Ecological Landscaping
Native plants have many secrets every landscaper can learn. Each species has a specific set of growing conditions(moisture, amount of sunlight, amount of competition) under which it will thrive. Assess the site and choose species that are adapted to the site. Or, the site can be altered; remove topsoil to make it drier, or add organic matter to make it moister. Remember, growing plants where they are not adapted will either create a high maintenance landscape or the plants will not thrive.

images/landscaping2.jpg Mother Nature doesn't like bare ground; so cover her! Many weed seeds are triggered to germinate by sunlight, so make sure bare soil is not exposed. Use a component of grasses with any wildflower mix to shade the ground in between the wildflower plants.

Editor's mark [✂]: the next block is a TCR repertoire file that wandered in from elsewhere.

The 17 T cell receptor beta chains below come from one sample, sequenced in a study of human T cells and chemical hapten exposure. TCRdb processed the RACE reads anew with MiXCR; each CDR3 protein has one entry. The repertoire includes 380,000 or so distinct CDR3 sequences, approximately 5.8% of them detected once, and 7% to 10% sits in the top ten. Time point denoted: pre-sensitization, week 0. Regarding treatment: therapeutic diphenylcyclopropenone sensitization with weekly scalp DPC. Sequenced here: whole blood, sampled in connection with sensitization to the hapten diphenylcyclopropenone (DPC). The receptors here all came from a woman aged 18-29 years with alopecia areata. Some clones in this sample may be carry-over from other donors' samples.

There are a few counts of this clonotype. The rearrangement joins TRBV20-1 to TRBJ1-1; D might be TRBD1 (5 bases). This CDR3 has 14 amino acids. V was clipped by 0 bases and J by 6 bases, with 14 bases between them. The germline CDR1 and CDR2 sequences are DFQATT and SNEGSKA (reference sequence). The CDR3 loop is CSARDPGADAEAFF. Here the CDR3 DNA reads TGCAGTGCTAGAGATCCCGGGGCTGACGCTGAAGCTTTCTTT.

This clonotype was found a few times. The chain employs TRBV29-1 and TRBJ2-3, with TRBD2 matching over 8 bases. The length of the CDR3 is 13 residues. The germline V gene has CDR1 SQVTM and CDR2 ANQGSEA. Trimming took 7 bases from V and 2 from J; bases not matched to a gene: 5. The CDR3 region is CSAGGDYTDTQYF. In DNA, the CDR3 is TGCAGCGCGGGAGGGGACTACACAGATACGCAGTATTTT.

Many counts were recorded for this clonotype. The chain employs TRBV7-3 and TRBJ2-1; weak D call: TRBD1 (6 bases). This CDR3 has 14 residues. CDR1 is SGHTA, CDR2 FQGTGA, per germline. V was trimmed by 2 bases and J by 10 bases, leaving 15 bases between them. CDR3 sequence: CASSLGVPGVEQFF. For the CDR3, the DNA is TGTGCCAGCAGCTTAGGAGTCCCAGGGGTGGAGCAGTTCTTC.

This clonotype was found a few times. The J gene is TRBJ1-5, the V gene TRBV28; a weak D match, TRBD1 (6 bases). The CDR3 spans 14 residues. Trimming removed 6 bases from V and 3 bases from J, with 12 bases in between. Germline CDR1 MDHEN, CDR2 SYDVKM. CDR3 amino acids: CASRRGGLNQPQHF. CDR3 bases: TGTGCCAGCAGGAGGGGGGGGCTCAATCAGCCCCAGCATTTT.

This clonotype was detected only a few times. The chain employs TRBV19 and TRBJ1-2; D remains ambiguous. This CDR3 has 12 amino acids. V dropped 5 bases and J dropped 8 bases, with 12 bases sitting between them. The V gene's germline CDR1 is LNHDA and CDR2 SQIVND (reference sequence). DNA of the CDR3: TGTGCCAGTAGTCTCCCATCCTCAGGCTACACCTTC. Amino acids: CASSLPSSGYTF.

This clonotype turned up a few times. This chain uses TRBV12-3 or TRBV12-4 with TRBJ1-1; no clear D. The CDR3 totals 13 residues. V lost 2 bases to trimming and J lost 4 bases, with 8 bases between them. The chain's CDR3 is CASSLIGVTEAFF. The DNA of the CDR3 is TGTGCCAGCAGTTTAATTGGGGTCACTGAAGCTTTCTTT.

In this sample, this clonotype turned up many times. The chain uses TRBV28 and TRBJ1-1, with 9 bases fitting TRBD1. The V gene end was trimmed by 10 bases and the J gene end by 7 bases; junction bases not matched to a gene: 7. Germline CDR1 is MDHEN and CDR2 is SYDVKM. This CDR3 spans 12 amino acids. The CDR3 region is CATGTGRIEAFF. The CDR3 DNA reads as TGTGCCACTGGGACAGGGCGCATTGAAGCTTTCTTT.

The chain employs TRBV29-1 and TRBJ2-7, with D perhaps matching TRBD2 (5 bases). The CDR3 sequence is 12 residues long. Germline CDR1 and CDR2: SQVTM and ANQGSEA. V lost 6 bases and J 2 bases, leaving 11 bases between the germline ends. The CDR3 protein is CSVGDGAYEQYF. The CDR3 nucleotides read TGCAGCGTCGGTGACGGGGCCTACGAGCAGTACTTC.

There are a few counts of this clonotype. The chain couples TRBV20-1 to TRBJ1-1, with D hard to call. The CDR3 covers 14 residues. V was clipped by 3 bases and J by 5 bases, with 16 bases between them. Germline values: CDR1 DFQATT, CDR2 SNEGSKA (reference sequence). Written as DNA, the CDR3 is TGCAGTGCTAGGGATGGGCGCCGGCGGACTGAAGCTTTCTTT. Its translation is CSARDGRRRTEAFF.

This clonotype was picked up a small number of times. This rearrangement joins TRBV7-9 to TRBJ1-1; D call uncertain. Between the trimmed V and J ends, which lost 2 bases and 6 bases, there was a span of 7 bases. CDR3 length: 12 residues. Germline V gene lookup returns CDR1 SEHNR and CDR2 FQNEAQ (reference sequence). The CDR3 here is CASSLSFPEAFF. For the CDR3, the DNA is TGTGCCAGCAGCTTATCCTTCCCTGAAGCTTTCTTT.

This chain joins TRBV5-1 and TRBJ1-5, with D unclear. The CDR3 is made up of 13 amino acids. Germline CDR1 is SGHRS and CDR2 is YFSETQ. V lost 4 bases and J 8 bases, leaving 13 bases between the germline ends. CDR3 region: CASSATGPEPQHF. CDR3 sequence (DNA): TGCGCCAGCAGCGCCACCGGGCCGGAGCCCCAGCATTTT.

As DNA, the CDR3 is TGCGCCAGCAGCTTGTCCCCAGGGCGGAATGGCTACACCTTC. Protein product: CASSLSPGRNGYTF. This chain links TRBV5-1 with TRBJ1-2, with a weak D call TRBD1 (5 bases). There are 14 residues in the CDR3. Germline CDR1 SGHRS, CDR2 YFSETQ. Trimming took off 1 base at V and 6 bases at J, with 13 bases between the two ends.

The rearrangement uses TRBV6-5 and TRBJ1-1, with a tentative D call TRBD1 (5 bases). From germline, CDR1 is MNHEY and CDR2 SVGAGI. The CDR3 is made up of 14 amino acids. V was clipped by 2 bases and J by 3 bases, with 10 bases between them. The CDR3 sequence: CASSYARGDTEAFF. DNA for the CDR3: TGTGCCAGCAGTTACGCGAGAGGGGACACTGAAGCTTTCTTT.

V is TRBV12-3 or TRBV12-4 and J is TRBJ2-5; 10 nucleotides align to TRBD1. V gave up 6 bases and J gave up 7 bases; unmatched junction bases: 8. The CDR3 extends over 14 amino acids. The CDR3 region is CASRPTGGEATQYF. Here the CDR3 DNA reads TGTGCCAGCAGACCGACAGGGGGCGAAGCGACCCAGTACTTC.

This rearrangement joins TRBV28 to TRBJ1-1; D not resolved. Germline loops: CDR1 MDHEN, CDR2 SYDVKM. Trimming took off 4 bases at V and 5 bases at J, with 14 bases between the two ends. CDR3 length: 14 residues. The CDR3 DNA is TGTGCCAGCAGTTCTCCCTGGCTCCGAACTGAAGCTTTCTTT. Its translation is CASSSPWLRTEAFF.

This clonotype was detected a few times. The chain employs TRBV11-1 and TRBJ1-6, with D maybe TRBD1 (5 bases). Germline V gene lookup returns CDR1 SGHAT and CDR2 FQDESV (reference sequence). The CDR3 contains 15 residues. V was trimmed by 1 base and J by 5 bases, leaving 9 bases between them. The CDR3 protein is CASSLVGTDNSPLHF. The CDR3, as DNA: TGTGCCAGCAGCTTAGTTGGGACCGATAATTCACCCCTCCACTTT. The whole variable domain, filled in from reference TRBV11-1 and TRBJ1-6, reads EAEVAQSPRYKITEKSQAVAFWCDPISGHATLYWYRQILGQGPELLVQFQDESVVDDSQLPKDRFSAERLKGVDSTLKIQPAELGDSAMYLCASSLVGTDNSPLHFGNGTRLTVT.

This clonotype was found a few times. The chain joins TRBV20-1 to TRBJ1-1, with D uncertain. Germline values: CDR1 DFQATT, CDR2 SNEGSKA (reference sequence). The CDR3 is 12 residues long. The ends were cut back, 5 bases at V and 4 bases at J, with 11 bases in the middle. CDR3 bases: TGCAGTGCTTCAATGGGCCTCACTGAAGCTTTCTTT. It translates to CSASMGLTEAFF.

A native landscape can provide great habitat for native pollinators. Bring nature to your home by planting a mix that will bloom from spring through fall. The Dry'n Rocky, Prairie Patchwork, and Shadows and Sunbeams are all fine choices, or for added emphasis on pollinators, use the more diverse but taller and less tidy Butterfly and Hummingbird Mix for all or part of the planting.

Getting Started
Getting rid of existing vegetation and seeds in the soil is usually the most important step to ensure a successful wildflower planting from seed. For more information check out our planting timeline. If you aren't sure what to plant, take a look at our mixes or use our mix suggestor to see what we would recommend.

Wildflower seeds need to go through a cold, moist period before they will germinate; so plant in winter or see our stratification guide.

New construction sites and steep slopes are considered critical areas. See special instructions for these areas in our critical area treatment.

Visit our guides page for more tips and solutions.